Salem Saints. Wow. Where do I begin? Would you like a 500-word comparative essay on the stage presence of Salem Saints and the stage presence of Guns N Roses? Or would you rather hear a rant about why I think this genre shouldn't have left the garage any time after 1989? You know all of this is probably irrelevant since the band had a hard enough gig as it is - playing to fifteen people - most of which were slightly disgruntled and not drunk enough or else were required to stay at the venue for one reason or another. Yet it's worth noting, if you were a 40-year-old cougar looking for young blood, you might have been tantalized. As a filler band for originally slated Brass Knuckle Therapy, they put forth an honest classic rock effort and rarely missed a note... but if I were grading on originality and intrigue, they wouldn't have made the grade.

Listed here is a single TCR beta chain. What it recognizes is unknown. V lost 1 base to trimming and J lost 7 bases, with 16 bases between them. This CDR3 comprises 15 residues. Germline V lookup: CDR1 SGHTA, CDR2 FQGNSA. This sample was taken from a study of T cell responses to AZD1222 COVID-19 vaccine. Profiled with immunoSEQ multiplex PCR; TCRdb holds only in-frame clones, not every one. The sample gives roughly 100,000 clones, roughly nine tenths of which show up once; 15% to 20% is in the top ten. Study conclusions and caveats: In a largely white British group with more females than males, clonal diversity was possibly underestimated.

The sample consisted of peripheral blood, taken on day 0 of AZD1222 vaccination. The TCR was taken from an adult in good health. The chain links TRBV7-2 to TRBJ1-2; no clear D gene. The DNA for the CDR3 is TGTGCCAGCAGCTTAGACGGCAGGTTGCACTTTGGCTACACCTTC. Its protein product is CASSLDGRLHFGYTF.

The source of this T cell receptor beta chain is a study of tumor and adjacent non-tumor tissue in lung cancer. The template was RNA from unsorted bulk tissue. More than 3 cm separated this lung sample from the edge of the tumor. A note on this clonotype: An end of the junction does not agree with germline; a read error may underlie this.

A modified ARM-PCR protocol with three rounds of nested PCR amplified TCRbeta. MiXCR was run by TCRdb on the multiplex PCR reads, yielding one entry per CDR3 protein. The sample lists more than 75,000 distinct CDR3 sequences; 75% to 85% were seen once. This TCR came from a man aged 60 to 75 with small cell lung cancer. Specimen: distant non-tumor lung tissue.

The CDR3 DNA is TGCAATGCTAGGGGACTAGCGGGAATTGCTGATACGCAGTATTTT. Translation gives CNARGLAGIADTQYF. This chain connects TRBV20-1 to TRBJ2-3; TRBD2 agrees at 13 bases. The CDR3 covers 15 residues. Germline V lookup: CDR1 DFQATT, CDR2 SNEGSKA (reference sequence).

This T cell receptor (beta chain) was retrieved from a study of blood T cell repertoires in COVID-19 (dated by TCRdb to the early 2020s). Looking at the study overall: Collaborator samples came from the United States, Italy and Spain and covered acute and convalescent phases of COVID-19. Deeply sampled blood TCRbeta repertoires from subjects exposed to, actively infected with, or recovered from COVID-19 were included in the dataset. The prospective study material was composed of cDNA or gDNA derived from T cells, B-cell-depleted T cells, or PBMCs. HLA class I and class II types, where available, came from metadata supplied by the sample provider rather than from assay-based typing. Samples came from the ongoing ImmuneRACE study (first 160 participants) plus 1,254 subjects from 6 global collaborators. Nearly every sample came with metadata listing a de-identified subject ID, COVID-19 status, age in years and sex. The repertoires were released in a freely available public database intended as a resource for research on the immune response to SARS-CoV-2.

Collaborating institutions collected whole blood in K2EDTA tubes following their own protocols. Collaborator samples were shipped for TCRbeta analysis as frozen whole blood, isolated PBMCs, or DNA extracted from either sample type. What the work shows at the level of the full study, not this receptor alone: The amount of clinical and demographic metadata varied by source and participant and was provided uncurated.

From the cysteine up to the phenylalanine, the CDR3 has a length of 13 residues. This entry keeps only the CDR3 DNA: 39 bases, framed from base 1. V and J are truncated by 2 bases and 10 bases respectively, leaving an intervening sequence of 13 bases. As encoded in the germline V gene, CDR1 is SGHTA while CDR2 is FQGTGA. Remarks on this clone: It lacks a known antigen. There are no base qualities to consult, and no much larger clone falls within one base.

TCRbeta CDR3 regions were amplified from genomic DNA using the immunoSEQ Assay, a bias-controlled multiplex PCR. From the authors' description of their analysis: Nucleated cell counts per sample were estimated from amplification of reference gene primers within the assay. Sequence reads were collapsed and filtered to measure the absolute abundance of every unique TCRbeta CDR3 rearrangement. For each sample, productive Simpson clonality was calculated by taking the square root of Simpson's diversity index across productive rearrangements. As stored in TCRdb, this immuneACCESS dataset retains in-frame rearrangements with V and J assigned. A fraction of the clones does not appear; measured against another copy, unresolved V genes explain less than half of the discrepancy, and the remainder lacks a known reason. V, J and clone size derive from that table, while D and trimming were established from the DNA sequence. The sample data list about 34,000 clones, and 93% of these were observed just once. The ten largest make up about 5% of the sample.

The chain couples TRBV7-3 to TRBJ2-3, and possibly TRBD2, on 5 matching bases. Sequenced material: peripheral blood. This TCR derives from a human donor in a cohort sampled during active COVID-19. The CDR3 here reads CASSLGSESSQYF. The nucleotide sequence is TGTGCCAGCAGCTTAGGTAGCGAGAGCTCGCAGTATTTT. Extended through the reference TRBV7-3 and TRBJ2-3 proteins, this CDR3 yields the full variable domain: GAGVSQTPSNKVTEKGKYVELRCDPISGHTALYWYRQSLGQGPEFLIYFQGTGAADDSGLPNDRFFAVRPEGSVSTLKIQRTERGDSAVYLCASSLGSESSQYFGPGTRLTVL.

Overall, it was a night to write home about.
About The Venue - The Opera House
The Sound: LOUD. Decent for Toronto.
The People: Always varies depending on the show. Usually they're enthusiastic...
The Atmosphere: I always liked The Opera House for shows. With strange paintings of people emerging through the walls, a rockin balcony and a sizable environment, it's really the perfect size and texture for a loud rock club. The only problem is that sometimes people congregate around the back bar and leave too much empty space near the front. Yet other times, the place will assuredly be packed solid.
The Drinks: $6 even for beer. But don't think you can arrive shit-faced and still barge in. The security will look at you with a shrewd eye even if you're sober. Better come armed with cash or generous friends.
1- I'd rather die than go to this pit of filth.
2- If you get me drunk enough I'd like it
3- A decent night out but my headphones have better sound
4- Definitely rockin with killer sound
5- My lifeblood. Toronto's finest.